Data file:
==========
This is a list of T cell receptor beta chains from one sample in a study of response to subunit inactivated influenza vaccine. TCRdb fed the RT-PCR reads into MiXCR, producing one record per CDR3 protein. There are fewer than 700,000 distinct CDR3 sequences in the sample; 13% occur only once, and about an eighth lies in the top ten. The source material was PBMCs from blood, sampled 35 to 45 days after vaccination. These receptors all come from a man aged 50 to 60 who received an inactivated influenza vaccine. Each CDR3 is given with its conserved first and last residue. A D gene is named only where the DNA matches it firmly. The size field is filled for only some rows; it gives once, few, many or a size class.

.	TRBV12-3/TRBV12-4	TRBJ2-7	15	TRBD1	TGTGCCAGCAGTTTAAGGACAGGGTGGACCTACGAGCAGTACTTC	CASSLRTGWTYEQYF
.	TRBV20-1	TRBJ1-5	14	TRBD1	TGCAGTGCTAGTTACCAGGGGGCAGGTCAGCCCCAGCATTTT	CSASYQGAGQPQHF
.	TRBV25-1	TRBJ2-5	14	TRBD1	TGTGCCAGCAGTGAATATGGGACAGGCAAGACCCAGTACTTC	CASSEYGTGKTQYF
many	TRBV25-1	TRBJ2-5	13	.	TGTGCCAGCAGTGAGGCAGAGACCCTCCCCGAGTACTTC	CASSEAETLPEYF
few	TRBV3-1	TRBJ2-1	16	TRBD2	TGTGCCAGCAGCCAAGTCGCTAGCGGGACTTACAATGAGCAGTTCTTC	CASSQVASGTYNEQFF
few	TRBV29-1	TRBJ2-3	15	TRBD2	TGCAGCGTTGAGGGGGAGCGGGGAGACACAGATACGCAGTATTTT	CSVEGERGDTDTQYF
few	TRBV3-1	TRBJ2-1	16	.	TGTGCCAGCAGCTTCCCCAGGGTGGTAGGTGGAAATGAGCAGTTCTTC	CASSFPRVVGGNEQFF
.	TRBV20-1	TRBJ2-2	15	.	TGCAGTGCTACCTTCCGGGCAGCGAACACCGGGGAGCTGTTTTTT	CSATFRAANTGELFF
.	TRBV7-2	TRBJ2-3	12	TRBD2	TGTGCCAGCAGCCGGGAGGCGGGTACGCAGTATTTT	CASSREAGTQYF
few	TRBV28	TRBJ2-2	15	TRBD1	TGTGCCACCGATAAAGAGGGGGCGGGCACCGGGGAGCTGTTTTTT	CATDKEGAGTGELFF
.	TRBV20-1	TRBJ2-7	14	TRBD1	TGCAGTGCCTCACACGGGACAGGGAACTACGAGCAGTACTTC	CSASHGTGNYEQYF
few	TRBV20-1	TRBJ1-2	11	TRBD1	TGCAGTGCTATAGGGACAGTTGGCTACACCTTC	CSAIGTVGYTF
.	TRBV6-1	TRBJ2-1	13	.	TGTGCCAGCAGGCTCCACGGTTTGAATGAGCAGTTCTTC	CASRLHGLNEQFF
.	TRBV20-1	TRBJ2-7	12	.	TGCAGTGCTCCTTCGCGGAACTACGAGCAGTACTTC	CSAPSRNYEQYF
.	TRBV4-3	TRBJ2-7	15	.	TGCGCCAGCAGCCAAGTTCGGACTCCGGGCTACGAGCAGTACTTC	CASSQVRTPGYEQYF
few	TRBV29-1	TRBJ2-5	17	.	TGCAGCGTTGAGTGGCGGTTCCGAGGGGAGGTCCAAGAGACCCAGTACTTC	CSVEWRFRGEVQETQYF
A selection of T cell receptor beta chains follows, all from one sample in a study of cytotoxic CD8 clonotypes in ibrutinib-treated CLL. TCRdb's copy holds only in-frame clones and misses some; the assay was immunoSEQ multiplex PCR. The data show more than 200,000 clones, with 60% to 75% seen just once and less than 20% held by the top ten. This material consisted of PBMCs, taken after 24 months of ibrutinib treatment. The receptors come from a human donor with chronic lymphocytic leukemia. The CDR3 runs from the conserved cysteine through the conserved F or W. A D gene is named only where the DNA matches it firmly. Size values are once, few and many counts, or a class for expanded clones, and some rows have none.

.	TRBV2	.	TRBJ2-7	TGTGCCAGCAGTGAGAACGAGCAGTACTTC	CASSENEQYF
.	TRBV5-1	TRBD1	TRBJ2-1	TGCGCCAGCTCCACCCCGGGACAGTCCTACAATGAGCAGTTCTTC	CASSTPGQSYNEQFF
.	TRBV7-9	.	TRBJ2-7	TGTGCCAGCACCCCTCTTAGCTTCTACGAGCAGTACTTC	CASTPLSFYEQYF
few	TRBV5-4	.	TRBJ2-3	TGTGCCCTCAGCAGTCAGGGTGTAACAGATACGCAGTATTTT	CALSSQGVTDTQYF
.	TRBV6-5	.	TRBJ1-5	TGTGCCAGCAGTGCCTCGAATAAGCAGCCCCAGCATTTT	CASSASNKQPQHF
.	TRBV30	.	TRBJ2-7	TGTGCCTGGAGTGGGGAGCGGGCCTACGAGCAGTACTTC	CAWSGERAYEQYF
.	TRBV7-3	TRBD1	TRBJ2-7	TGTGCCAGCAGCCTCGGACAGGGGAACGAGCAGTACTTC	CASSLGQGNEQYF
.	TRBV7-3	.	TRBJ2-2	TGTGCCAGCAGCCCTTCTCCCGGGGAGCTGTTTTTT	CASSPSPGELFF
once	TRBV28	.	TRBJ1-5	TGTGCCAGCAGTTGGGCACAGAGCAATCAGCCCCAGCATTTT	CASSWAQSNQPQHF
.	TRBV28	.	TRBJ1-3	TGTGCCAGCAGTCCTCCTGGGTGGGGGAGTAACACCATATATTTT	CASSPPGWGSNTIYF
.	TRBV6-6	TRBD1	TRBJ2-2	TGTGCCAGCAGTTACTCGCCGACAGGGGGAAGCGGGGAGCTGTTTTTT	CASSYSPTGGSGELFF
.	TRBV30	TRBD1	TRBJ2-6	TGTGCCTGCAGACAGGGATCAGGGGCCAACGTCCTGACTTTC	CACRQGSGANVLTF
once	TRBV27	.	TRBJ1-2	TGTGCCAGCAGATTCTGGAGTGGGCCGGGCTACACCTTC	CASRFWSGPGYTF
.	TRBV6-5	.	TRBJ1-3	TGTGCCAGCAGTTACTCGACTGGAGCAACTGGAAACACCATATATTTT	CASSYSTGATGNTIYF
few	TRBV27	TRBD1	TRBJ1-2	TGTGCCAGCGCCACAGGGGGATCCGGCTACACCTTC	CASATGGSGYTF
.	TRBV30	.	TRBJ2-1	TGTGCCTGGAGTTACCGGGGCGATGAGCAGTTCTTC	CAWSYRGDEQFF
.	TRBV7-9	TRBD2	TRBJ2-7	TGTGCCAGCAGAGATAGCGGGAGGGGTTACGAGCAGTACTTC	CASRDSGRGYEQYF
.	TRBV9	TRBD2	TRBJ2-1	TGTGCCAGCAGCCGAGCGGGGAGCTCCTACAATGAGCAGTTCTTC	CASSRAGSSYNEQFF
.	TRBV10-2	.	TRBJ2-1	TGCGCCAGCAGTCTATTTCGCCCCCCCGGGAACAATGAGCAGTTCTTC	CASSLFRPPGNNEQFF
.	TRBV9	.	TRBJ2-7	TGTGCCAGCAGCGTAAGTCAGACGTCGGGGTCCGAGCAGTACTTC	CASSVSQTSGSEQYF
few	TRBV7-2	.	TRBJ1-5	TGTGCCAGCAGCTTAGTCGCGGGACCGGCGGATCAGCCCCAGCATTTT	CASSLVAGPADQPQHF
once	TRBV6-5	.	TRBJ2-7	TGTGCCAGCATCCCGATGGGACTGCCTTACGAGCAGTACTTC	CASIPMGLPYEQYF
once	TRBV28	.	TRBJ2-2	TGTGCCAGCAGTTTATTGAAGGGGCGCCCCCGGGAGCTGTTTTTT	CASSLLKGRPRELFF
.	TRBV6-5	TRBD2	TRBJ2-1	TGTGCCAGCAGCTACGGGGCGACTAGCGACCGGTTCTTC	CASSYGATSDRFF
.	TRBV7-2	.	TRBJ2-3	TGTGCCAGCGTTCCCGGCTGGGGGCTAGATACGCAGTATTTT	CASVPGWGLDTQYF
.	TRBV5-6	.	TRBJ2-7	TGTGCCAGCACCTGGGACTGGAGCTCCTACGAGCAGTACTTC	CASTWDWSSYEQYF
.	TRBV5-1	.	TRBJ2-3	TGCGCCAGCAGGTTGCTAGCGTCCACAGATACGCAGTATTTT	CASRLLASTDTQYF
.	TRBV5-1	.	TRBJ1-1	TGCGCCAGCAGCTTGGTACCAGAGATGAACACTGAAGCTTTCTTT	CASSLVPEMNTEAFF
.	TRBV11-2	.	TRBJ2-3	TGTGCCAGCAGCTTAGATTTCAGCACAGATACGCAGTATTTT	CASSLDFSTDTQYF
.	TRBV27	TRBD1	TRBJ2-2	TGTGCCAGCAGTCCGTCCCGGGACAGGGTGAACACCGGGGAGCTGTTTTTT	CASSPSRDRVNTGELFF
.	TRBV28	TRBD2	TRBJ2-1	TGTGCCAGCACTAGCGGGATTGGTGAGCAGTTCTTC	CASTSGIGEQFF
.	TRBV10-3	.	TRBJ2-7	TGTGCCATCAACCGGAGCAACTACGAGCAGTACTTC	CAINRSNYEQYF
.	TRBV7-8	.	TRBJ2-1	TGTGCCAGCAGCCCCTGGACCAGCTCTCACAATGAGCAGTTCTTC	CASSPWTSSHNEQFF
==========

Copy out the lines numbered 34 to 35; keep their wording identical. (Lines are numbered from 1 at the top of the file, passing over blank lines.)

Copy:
.	TRBV30	.	TRBJ2-1	TGTGCCTGGAGTTACCGGGGCGATGAGCAGTTCTTC	CAWSYRGDEQFF
.	TRBV7-9	TRBD2	TRBJ2-7	TGTGCCAGCAGAGATAGCGGGAGGGGTTACGAGCAGTACTTC	CASRDSGRGYEQYF